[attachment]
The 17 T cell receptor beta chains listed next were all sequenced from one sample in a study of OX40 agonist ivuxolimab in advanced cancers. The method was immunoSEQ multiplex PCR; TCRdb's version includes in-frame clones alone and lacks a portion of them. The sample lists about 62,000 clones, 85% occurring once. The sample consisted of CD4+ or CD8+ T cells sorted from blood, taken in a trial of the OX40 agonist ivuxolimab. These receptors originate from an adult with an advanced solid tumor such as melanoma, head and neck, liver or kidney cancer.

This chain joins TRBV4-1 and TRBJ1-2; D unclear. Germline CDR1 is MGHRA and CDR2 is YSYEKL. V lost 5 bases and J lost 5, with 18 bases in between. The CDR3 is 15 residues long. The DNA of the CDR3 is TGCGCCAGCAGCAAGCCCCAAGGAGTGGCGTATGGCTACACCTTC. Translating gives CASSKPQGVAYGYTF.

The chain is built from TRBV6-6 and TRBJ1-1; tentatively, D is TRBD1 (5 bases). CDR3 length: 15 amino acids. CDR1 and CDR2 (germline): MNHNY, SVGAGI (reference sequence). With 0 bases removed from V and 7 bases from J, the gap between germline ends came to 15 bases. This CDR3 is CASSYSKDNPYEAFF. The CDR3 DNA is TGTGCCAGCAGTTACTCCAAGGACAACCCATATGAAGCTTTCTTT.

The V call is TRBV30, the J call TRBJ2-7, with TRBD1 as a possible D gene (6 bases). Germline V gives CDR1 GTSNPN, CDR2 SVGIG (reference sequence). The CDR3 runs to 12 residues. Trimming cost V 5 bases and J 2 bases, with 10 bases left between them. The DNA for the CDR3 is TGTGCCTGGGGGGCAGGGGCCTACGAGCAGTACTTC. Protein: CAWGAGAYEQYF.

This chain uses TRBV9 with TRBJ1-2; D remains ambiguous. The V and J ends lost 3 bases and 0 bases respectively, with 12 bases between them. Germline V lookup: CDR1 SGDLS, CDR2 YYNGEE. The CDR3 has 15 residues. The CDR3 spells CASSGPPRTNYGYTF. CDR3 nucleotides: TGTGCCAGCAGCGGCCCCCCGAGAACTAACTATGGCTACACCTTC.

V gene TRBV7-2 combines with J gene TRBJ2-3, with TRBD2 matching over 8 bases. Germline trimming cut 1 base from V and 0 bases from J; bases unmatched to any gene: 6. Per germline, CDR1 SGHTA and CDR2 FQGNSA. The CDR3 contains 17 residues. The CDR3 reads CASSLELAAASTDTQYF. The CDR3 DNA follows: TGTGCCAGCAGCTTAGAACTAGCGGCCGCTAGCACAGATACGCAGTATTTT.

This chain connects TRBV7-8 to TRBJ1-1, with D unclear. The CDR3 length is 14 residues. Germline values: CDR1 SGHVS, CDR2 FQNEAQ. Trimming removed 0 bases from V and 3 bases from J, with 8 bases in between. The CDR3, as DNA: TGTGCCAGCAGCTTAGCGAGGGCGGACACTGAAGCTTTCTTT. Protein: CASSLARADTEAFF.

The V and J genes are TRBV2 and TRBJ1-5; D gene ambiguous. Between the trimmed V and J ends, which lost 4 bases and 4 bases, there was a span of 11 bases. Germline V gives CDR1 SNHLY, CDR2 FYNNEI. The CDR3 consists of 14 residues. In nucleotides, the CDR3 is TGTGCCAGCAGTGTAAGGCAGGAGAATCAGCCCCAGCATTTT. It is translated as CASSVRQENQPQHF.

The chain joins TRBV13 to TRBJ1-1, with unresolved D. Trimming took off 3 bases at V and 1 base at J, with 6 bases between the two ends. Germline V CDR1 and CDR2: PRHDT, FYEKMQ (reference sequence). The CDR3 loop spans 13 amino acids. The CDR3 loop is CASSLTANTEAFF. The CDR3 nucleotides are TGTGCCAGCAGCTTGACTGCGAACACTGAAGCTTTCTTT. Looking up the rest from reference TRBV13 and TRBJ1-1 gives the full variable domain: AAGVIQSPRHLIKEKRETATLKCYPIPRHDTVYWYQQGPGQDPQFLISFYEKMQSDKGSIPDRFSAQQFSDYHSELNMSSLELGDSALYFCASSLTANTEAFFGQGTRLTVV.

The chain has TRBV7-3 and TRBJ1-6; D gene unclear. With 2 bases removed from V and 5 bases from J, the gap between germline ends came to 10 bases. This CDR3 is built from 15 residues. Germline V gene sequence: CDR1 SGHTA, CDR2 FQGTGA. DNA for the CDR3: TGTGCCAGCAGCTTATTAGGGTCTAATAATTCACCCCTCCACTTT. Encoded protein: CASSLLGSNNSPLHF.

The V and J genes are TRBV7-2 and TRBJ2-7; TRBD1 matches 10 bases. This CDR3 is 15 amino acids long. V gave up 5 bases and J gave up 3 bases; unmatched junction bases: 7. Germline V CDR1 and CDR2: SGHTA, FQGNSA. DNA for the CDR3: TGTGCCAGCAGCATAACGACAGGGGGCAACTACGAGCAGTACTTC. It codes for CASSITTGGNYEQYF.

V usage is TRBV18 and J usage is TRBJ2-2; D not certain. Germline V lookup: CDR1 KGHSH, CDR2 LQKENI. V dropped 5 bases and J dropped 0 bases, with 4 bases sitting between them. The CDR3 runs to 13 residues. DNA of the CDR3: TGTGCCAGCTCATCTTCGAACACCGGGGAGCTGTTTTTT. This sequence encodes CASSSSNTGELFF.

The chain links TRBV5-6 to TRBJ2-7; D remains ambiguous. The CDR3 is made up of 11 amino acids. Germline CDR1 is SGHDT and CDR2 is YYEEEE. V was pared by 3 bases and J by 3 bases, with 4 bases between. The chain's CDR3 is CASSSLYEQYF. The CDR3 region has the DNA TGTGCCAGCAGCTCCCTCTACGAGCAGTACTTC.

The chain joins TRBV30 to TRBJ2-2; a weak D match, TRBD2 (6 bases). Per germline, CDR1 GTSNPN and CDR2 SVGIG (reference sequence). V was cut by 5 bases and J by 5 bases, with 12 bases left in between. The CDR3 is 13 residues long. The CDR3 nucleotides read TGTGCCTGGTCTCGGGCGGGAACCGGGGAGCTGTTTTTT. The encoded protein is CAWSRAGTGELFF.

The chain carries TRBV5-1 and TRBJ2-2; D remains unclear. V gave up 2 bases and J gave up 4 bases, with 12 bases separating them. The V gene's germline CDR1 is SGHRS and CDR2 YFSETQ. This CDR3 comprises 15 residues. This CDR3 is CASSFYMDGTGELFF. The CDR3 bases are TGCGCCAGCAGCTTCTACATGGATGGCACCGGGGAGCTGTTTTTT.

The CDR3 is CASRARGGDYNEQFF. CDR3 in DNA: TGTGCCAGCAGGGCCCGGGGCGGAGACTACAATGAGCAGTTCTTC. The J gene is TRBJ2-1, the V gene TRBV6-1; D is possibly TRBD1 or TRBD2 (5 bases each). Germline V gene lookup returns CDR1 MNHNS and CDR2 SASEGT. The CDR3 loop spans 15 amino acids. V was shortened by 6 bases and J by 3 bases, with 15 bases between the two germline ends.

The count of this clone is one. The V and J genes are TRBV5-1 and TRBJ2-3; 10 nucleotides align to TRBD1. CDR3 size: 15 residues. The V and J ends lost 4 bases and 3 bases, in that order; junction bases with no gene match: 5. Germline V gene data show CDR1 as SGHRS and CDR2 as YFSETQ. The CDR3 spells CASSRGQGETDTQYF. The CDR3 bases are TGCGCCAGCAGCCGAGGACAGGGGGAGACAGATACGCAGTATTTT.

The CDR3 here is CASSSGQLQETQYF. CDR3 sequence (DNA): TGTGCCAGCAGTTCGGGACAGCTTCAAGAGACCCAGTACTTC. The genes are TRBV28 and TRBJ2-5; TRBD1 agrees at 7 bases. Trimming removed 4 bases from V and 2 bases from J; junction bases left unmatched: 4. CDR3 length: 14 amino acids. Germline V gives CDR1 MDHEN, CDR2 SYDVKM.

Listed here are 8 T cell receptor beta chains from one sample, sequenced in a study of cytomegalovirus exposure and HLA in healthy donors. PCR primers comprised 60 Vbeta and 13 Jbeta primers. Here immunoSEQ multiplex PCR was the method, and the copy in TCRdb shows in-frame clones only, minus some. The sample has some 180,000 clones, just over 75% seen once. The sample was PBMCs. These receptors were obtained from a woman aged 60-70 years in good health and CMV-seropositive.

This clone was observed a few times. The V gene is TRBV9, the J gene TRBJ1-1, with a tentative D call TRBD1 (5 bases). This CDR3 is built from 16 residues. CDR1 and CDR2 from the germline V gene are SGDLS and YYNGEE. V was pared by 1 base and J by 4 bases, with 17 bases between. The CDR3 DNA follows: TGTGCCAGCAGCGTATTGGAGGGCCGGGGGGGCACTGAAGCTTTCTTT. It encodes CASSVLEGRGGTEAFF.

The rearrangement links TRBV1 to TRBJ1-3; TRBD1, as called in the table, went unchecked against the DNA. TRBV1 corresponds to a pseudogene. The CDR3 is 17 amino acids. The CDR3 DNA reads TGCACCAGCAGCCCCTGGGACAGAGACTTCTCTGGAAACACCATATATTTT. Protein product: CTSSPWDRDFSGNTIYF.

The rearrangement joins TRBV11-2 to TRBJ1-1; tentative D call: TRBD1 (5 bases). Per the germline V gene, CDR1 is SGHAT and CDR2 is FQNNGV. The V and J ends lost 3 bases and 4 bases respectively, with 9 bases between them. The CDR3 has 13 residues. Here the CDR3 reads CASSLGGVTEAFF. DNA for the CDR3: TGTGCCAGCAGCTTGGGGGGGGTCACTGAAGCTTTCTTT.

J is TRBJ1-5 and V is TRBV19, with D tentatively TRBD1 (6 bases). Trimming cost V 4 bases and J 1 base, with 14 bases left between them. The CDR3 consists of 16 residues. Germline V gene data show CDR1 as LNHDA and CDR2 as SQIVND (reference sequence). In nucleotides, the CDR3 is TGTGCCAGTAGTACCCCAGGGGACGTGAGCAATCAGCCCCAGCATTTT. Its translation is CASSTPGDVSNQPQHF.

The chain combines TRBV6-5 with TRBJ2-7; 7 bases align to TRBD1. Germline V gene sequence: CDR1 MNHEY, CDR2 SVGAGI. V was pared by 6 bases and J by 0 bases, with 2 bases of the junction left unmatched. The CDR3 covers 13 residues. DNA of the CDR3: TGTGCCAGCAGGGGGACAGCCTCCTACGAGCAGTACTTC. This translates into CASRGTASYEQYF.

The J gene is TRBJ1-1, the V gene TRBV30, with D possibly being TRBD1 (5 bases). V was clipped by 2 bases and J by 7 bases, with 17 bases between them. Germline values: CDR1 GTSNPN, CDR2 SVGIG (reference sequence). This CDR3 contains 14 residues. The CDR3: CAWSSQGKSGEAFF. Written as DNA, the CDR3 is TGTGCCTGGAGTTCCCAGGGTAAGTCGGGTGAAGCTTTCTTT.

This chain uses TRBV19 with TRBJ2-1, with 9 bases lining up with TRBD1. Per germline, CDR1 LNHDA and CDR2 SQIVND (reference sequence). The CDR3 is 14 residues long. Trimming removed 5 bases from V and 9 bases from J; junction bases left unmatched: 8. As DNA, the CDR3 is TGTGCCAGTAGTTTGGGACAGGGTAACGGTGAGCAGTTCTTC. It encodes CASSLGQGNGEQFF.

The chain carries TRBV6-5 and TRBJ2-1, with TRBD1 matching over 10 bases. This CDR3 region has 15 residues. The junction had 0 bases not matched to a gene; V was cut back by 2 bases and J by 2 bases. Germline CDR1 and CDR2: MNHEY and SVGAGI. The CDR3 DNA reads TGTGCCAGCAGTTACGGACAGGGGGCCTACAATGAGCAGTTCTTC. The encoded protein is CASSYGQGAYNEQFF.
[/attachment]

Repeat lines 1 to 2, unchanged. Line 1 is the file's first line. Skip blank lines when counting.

The 17 T cell receptor beta chains listed next were all sequenced from one sample in a study of OX40 agonist ivuxolimab in advanced cancers. The method was immunoSEQ multiplex PCR; TCRdb's version includes in-frame clones alone and lacks a portion of them. The sample lists about 62,000 clones, 85% occurring once. The sample consisted of CD4+ or CD8+ T cells sorted from blood, taken in a trial of the OX40 agonist ivuxolimab. These receptors originate from an adult with an advanced solid tumor such as melanoma, head and neck, liver or kidney cancer.

This chain joins TRBV4-1 and TRBJ1-2; D unclear. Germline CDR1 is MGHRA and CDR2 is YSYEKL. V lost 5 bases and J lost 5, with 18 bases in between. The CDR3 is 15 residues long. The DNA of the CDR3 is TGCGCCAGCAGCAAGCCCCAAGGAGTGGCGTATGGCTACACCTTC. Translating gives CASSKPQGVAYGYTF.